Protecting clients’ privacy and ensuring their trust is a key
principle of documentation. Whether or not a practitioner
can release client information requires the psychologist to be
aware of several legal and regulatory requirements, including
mandated reporting requirements. The Record Keeping
Guidelines encourage psychologists to be familiar with ethical
standards regarding confidentiality, specifically APA Ethics
Code 4.01 and 6.02, and relevant legal, regulatory and statutory
requirements. Psychologists also need to follow any applicable
institutional policies. Special attention is warranted in decisions
related to the access or disclosure of records of minor children,
especially in situations of divorce where information may be
used in adversarial proceedings such as custody conflicts.
Disclosing record-keeping procedures
The guidelines consider disclosure of “the nature and extent
of record keeping procedures” part of the broader process
of informed consent to psychological services (Ethics Code
3. 10); Ethics Code 3.10d specifically requires documentation
of informed consent. Psychologists are ethically mandated to
discuss the “relevant limitations of confidentiality” and the
“foreseeable uses of the information” (APA Ethics Code 4.02) at
the outset of services. This discussion helps clients understand
that their information may be shared with others and that there
are potential limits to confidentiality, such as in a litigation
context or mandated treatment.
Maintenance and security
APA’s record-keeping guidelines also recognize the importance
of multidisciplinary collaboration in providing patient care.
Accurate records facilitate adjunctive treatment, such as
medication management, coordinated care for chronic illness or
family therapy intervention. Should an unforeseen illness befall
the psychologist, an up-to-date record facilitates the successful
transfer of care. Records may also be requested by the client,
or his or her attorney, for other uses, such as divorce or other
legal proceedings, applications for disability or life insurance, or
requirements for certain types of employment.
Practitioners need to have a security plan that provides
adequate protection for either paper or electronic records from
loss or damage, and ensures only appropriate access by trained
professionals or others with a legitimate need to see them. With
expanding wireless and computer technologies, client data
may be kept in various electronic formats, such as emails, text
messages and online scheduling calendars. Practitioners should
be particularly cautious when exchanging protected health
information via fax, email, text messaging and electronic claims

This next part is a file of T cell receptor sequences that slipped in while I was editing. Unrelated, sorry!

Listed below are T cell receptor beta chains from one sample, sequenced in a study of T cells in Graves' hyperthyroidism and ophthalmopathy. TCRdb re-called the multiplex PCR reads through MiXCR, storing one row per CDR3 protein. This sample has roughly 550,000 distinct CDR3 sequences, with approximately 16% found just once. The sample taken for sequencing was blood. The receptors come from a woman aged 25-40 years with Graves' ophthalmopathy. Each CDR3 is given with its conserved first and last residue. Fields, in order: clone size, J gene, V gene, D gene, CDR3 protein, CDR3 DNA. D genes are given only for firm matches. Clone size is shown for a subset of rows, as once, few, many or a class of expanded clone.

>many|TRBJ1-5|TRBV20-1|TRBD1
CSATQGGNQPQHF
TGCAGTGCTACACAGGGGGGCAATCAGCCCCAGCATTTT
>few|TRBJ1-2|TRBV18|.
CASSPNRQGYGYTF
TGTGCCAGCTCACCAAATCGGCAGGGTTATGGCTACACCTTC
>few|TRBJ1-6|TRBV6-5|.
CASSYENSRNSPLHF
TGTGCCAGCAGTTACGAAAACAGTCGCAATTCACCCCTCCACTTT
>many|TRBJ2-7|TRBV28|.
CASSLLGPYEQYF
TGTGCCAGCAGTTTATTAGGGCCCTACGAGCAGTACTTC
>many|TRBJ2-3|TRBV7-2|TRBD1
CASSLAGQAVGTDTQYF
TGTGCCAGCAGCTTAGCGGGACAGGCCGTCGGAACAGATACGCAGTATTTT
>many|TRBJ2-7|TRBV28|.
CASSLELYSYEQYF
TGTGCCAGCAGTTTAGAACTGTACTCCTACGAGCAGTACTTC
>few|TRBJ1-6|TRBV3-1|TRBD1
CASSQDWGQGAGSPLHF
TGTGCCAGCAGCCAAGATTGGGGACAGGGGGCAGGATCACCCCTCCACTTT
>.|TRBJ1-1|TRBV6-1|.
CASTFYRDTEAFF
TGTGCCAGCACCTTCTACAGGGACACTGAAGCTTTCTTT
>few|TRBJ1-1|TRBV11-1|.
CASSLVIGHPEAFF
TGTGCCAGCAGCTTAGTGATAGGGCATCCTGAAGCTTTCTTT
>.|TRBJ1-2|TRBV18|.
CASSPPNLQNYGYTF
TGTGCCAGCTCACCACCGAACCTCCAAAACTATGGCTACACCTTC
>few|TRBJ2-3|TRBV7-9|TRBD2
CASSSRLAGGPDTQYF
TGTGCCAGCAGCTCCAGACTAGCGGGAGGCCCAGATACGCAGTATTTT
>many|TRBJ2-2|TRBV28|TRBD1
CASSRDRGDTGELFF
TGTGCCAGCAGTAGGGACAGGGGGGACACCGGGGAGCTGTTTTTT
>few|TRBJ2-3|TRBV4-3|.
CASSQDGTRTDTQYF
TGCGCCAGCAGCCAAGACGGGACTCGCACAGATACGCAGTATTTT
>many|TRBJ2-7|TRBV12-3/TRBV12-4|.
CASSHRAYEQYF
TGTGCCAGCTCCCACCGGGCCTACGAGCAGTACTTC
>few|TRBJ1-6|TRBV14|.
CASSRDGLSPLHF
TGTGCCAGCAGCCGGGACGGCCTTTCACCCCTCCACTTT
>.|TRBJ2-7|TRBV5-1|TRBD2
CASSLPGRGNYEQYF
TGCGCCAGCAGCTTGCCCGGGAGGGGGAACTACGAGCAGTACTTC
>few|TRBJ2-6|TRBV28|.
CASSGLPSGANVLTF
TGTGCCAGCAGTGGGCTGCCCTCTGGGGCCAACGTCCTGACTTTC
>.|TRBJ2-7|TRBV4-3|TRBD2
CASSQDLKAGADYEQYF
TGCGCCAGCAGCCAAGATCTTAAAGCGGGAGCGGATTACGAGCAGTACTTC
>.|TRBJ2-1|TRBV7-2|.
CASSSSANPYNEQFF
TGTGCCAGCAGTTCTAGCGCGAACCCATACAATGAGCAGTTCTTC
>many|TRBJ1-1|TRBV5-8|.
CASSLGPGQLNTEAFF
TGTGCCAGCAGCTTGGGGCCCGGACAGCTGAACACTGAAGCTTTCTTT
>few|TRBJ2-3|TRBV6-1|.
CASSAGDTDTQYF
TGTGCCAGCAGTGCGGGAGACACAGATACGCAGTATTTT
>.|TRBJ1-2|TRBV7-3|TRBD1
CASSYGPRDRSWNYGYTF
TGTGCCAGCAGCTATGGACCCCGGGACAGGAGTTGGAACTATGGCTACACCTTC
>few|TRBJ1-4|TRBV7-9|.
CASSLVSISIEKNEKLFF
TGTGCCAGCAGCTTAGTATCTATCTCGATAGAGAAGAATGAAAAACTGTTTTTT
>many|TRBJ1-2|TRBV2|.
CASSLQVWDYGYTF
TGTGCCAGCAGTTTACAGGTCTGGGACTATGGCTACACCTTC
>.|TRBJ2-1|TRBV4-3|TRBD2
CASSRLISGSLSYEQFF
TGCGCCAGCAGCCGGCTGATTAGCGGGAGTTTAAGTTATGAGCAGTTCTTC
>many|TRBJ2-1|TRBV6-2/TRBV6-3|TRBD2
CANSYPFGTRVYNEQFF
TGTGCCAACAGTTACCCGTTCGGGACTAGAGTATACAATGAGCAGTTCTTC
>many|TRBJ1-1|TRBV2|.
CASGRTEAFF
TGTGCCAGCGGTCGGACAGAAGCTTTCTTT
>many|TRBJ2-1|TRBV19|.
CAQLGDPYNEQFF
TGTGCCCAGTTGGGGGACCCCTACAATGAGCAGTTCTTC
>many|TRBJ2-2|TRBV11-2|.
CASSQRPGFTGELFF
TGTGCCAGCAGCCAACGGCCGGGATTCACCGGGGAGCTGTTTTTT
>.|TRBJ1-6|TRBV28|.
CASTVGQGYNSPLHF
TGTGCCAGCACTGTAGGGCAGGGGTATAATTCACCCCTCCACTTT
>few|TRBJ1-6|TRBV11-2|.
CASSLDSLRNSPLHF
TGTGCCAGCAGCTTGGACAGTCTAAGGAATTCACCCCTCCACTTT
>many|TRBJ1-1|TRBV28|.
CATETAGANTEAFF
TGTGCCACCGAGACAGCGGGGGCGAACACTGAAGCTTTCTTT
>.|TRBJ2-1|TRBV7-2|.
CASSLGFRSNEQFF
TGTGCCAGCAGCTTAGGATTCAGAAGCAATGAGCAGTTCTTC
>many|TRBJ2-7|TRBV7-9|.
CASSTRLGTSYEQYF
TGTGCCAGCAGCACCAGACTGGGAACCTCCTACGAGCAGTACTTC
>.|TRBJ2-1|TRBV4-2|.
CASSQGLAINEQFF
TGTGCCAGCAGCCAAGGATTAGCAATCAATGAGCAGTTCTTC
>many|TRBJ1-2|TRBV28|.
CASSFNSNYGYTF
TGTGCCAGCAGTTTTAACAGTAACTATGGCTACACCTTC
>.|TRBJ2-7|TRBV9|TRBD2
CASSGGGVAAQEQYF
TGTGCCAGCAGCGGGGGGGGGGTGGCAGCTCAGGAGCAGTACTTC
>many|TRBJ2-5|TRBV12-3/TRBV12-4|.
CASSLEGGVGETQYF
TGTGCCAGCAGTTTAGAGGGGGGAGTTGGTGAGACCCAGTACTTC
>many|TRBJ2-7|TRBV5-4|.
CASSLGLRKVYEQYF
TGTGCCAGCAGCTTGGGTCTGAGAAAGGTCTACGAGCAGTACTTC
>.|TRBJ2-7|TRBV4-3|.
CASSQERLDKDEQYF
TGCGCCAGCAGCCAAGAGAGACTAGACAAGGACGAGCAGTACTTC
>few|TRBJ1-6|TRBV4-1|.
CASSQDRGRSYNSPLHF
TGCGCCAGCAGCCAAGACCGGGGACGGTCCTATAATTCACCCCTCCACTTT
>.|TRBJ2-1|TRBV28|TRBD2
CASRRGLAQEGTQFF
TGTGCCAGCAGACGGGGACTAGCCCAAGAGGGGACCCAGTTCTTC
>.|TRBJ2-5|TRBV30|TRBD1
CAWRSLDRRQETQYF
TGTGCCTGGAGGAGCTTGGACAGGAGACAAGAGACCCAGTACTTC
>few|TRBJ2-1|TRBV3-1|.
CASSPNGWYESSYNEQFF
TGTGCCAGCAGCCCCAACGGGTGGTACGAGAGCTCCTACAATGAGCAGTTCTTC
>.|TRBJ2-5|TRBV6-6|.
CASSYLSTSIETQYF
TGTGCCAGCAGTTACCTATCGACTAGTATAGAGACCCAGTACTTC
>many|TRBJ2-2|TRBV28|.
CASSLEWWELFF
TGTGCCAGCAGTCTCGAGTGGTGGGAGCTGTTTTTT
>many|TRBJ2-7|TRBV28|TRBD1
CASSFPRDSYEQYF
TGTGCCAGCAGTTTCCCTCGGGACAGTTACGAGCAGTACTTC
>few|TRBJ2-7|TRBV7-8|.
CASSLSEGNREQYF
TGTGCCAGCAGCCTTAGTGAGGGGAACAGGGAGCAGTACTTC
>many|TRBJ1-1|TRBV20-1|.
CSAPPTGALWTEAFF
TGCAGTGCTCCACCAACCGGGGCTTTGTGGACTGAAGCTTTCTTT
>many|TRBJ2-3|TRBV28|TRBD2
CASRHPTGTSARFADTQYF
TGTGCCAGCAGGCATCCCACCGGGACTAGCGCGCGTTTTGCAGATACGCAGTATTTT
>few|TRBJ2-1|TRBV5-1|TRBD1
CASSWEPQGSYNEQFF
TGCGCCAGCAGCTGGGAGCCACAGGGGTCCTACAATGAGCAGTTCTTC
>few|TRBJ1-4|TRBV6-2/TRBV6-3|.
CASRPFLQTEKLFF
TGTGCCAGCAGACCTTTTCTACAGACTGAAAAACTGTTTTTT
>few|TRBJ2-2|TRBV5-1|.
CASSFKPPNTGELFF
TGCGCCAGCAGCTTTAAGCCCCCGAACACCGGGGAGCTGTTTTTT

Many psychologists store patients’ electronic records on their
office computers, laptops and tablets. However, psychologists
must be vigilant in preventing unauthorized access to the
data and protecting the actual equipment from theft. Data
breaches reported under the HIPAA Breach Notification are
frequently the result of theft, particularly of laptops and other
portable electronic devices ( www.hhs.gov/ocr/privacy/hipaa/
retrieved 9/30/11). Psychologists should store backup media as
carefully as they do their original electronic files.
Retention of records
Perhaps the most welcomed change in the guidelines’ revision
is a shorter requirement to keep records. The guidelines state:
“In the absence of a superseding requirement, psychologists
may consider retaining full records until seven years after the
last date of service delivery for adults or until three years after a
minor reaches the age of majority, whichever is later.”
As previously mentioned, psychologists must also consider
any applicable state laws and other regulatory or institutional
requirements in determining specific records retention policies.
This guideline may be useful as psychologists prepare for
retirement and plan for how records will be stored and later
The original rationale for disposing of records was to
prevent “obsolete” clinical data from being misused in other
contexts. Today, with electronic health records and the ability
to store data in larger electronic systems, clinical information
can be kept indefinitely. The Record Keeping Guidelines
suggest that psychologists document the context in which the
record is created, such as the reason for referral or evaluation,
and specific circumstances impacting the client at the time of
service. Professionals who review records at a later date also
have the responsibility to recognize when clinical documents
or testing results are obsolete or unduly prejudicial to current
decision-making. In most cases, this is of greatest concern when
the record creates a negative impression of the client.
APA’s record keeping resources
• Applying the APA Record Keeping
Guidelines in Clinical Practice (webinar): www.
• APA Ethical Principles of Psychologists and
Code of Conduct.
• American Psychological Association. (2010).
Ethical principles of psychologists and code of
conduct (2002, Amended June 1, 2010). retrieved
• Health Information Technology: www.
• HIPAA Compliance: www.apapracticecentral.